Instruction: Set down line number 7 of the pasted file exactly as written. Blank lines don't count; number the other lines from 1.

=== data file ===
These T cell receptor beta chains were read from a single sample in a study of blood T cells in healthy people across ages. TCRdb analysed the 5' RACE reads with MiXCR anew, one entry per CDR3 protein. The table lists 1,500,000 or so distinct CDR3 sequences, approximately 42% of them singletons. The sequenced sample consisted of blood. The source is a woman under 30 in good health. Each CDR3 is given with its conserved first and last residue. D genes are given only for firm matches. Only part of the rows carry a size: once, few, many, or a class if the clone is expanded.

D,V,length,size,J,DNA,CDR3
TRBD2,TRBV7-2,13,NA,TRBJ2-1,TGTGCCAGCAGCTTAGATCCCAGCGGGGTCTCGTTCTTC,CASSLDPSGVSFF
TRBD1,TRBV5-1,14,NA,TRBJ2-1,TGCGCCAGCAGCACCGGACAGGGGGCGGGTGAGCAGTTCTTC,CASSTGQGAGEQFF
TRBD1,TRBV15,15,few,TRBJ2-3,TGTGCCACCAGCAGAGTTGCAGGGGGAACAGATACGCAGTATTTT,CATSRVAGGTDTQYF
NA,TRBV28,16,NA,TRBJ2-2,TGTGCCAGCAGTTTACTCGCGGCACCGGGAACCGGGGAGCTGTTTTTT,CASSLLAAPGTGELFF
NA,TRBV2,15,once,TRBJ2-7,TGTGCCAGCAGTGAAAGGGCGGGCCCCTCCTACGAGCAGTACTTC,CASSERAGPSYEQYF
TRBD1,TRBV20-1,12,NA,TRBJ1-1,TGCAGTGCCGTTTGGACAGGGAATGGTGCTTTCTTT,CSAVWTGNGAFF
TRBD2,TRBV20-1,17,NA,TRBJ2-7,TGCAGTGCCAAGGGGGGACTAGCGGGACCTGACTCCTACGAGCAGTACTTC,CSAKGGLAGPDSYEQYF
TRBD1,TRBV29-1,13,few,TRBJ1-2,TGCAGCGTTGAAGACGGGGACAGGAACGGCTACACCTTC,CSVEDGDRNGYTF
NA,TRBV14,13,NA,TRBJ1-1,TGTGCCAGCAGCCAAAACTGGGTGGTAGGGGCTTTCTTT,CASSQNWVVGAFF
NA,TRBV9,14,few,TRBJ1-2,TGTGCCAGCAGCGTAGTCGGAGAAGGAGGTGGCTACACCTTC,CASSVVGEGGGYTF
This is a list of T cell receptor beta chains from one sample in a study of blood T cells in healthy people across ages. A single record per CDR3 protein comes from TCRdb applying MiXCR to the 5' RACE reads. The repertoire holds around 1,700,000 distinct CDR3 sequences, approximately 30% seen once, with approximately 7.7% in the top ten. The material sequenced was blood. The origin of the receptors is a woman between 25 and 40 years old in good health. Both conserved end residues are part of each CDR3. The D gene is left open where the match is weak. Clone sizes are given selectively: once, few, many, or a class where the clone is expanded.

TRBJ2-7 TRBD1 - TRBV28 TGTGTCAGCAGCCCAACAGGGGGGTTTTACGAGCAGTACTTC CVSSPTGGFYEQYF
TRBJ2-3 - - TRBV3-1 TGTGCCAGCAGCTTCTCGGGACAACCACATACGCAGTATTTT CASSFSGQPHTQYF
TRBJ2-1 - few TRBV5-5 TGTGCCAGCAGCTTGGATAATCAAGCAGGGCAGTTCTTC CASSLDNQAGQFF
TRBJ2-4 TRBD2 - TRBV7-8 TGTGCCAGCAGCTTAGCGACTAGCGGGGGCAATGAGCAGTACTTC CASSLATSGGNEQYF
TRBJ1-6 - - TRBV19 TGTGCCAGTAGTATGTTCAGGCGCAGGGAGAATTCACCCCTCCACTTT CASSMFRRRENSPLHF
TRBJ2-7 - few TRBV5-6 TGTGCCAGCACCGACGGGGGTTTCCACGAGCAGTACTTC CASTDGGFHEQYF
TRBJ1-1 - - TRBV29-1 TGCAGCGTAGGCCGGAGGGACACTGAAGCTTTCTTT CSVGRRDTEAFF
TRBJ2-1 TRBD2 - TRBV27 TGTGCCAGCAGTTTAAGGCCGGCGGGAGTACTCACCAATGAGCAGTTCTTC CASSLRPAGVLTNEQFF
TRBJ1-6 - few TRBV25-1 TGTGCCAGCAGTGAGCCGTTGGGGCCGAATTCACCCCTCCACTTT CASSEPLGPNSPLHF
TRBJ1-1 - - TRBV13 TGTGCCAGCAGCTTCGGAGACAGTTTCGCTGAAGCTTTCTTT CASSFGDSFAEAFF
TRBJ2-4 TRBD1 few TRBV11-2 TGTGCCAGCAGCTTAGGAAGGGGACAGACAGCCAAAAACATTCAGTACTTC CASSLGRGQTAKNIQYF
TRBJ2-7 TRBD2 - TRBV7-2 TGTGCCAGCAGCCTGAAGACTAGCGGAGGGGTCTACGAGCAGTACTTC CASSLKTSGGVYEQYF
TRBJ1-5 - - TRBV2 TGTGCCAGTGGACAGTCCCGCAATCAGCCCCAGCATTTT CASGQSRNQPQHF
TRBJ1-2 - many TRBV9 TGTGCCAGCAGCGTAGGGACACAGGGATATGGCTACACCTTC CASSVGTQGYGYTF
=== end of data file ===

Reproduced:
NA,TRBV2,15,once,TRBJ2-7,TGTGCCAGCAGTGAAAGGGCGGGCCCCTCCTACGAGCAGTACTTC,CASSERAGPSYEQYF